Experience the elegant, luxurious aura of rich, red ruby bracelet with studded sparkling diamonds in exclusive Kanjimull & Sons collection, and think of all the occassions you can celebrate with ruby jewelry.
Give a burma diamond ruby bracelet as a stunning gift set for a July birthday. Pair red roses with a ruby bracelet for Valentine’s Day. And of course, the ruby is the traditional anniversary gemstone for the 15th and 40th wedding anniversaries-but don’t wait 15 years to give a ruby bracelet! Contact us today for enquries.
Rubies around the wrist symbolize love and passion. Bejewel yourself or a loved one with an artfully designed ruby bracelet in gold, silver or platinum. We at Kanjimull & Sons can offer you scores of unique ruby creations to mark any special moments in your life.
A ruby diamond bracelet throws flashes of red and white light everywhere. Either way, you’re going to look regal in your ruby bracelet.
A Bit About The Ruby
Rubies are red gemstones that consist in the corundum family. Most rubies have a strong red color, although the precise color of rubies can range from blood-red to orangy-red, purple-red, brown-red or even a pink-red tone.
Rubies are made from corundum, a crystalline form of aluminum oxide. The ruby’s red color comes from trace amounts of the element chromium, which replace aluminum in the mineral and change its color.
When corundum is red, we call it ruby. When it’s any other color, such as blue, yellow, or pink, we call it sapphire. You can identify a ruby alongside other gemstones thanks to its rich, pink to blood-red coloration.
Ruby is said to be one of the rarest of the big three — rubies, sapphires, and emeralds. It’s the birthstone for July, as well as the 15th and 40th anniversary stone.
As with other gemstones, rubies are mined around the world for use in jewelry. Rubies can be found in the following countries:
Australia, Sri Lanka, Thailand, Myanmar, Cambodia, Vietnam, Japan, India, Pakistan, Afghanistan, Colombia, Namibia, Mozambique, Madagascar, Kenya, Tajikistan, Tanzania, Brazil, Scotland, United States
Rubies have a hardness of 9 on the Mohs’ scale, making them hard gemstones. In fact, they only fall behind the diamond, which scores a perfect 10.
This suits well for wearing ruby jewelry every day — thanks to its hardness, you can wear a ruby ring, pendant or a pair of ruby earrings with no need to worry about damaging the stone.
Types of Rubies
Rubies come from all around the world and are available in a range of different shapes and red shades. However, most rubies are categorized into certain types based on the country or region from which they’re mined. Common types include:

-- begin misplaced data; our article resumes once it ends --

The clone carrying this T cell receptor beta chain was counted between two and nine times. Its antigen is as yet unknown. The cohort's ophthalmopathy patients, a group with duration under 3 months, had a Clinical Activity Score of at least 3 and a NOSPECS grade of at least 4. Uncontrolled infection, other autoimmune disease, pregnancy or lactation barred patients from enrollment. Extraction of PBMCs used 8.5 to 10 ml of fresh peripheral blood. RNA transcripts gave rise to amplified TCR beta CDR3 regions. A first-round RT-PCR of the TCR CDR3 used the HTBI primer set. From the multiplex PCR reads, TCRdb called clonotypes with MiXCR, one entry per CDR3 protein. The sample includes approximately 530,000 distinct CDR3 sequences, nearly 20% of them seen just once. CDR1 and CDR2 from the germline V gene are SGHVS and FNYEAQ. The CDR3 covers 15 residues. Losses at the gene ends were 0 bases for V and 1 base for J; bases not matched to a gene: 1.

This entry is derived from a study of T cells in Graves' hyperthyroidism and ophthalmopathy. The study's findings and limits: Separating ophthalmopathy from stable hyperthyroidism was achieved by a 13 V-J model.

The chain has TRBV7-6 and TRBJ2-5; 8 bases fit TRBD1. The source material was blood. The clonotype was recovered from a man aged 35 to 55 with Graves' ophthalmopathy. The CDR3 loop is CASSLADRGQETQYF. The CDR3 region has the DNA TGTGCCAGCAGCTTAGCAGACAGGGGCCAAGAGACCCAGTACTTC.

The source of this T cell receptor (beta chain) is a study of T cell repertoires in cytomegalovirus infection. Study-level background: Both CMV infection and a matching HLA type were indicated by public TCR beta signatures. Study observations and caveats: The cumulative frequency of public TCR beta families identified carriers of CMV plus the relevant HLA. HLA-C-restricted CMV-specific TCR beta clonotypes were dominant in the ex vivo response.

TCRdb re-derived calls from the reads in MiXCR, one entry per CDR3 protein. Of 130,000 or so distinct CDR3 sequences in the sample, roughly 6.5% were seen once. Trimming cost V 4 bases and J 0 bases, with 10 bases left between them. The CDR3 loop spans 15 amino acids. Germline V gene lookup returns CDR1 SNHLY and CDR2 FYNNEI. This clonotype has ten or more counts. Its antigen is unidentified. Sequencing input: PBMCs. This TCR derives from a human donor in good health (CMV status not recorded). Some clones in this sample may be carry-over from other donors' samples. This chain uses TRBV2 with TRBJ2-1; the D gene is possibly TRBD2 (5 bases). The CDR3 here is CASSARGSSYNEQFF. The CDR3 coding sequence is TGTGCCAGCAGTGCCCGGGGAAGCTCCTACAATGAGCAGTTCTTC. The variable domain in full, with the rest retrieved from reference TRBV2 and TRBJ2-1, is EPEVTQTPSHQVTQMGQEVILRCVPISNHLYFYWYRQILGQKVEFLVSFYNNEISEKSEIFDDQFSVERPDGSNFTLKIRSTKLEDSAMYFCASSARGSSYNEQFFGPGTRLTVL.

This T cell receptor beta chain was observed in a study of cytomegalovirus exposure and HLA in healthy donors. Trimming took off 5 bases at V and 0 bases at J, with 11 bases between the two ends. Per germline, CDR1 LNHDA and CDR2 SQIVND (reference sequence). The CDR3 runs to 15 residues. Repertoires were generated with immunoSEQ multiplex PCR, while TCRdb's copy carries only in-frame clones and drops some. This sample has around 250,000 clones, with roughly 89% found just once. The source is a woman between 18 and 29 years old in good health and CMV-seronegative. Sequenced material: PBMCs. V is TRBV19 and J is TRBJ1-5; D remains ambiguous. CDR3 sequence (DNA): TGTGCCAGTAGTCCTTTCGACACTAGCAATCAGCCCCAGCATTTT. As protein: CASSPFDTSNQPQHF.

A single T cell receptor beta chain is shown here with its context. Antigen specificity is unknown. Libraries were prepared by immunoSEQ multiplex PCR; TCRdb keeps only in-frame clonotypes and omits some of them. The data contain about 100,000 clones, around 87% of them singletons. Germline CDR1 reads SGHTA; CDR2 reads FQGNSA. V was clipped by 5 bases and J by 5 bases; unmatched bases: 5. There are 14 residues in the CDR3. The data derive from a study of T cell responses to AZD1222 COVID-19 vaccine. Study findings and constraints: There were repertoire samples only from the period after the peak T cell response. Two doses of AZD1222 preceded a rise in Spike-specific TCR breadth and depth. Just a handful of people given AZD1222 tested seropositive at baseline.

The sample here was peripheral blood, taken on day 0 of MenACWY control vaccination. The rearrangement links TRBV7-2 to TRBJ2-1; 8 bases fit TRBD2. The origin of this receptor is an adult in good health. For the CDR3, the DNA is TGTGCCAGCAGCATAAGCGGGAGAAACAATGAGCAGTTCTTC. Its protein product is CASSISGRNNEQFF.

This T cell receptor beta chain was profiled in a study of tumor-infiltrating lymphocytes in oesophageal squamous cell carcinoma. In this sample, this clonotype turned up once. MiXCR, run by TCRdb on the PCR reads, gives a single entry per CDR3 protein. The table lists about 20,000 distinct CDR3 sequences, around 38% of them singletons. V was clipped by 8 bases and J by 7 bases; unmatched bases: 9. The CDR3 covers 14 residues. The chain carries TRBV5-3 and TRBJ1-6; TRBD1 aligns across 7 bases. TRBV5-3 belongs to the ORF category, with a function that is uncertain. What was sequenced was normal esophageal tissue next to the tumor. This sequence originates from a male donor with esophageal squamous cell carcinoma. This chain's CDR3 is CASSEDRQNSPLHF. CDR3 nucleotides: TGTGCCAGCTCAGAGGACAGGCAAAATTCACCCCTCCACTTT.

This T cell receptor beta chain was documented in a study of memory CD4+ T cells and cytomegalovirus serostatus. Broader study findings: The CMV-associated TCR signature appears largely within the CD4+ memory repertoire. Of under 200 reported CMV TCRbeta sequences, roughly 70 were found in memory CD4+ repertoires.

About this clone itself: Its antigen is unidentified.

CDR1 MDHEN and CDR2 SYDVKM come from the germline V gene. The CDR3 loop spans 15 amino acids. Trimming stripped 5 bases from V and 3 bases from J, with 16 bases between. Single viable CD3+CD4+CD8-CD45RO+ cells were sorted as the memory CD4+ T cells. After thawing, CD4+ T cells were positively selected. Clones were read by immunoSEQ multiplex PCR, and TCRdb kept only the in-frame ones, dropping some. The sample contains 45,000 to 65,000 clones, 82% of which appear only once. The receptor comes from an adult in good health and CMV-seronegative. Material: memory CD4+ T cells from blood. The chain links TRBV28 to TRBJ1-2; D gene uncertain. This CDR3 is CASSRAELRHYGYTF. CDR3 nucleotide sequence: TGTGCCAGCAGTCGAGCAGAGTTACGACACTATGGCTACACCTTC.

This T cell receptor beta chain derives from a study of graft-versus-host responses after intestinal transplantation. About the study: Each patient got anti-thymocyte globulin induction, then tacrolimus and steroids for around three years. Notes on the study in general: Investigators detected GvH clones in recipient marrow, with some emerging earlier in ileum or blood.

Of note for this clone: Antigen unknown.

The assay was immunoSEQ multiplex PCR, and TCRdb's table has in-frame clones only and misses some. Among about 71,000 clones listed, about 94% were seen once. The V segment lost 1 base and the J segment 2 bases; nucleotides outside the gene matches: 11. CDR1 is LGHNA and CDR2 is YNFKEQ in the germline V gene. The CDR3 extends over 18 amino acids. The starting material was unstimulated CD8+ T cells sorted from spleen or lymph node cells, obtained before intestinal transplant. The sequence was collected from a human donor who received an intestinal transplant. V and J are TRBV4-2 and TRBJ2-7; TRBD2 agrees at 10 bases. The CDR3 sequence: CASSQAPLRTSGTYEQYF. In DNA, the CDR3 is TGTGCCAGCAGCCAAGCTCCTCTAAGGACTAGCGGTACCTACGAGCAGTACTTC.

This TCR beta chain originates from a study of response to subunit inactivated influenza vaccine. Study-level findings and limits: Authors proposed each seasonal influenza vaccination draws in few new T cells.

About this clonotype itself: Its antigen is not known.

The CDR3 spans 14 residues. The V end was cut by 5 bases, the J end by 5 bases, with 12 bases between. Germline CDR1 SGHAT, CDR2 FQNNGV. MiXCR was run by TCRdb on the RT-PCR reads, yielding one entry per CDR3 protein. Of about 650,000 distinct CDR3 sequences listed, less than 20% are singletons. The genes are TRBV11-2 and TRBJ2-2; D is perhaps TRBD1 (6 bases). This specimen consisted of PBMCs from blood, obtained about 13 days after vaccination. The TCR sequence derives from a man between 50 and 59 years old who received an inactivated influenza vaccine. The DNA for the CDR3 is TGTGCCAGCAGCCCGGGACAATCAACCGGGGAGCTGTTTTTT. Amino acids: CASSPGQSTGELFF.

- Burmese rubies. Rubies from Burma, now Myanmar, are commonly regarded as some of the world’s most desirable. Burmese rubies have a deep red color that stands out and can look particularly special.
- Thai rubies. Thai rubies have a deeper but less intense color than Burmese rubies and are typically considered second in quality. You’ll typically find a higher level of chromium and iron in these rubies, which contributes to their unique color.
- African rubies. Rubies from African countries such as Kenya and Mozambique have a dark red or red-purple color. Dark red African rubies are popular and desirable thanks to their rich, unique coloration.
- Pigeon Blood rubies. Rubies with a “pigeon blood” color are particularly desirable and valuable. These rubies have a bright red hue with a mild purple tint. Viewed under light, they appear deep red in color.Many Pigeon Blood rubies are sourced from Myanmar. Natural Pigeon Blood rubies are rare and command a significant value. Many people love their incredible color, although, like with all gemstones, taste is subjective and you may prefer a different tone of red.
Like diamonds, rubies are cut into a variety of shapes. While the round brilliant cut is the most common shape for diamonds, rubies are typically shaped based on the formation of the stone rather than as a method of maximizing brilliance and fire.
Because of this, it’s more common to see rubies in non-round shapes, such as the oval, pear and marquise cuts. Like with all gemstones, there’s no “best” shape for a ruby — instead, you should choose a shape that looks the most beautiful to you personally.
Rubies vs. Diamonds
Rubies are increasingly becoming an alternative to diamonds for jewelry. Differences between rubies and diamonds include:
- Color. The most obvious difference between ruby and diamond is color. Although most diamonds are white, or colorless, they can also be yellow, pink, champagne-colored or, in some cases, even red. Rubies are exclusively red. However, they can range in tone, saturation and secondary colors, meaning some rubies may display pink, brown, purple or orange coloration.
- Brilliance. Rubies aren’t typically prized for their brilliance and won’t display brilliance or fire like diamonds. Instead, the main factor that determines a ruby’s beauty and value is its color.
- Hardness. Diamonds are harder than rubies, scoring 10 on the Mohs’ scale compared to 9 for rubies. Despite this, both are hard gemstones that won’t get damaged easily if worn daily.
- Cost. Rubies are generally significantly less expensive than diamonds. However, some rubies with exceptional natural color may command prices similar to those of diamonds, or even higher.
- Tradition. Diamonds are commonly associated with romance and engagement, while rubies tend to be given as birthstones or for anniversaries. However, this is changing, with ruby engagement rings becoming more commonplace.
The combination of radiant red rubies and sparkling diamonds offers a striking contrast that’s truly exquisite. Shop our collection of fine jewelry for ruby and diamond bracelets—whether you’re searching for the perfect gift for a July birthday, a special occasion, popping the question or just treating yourself!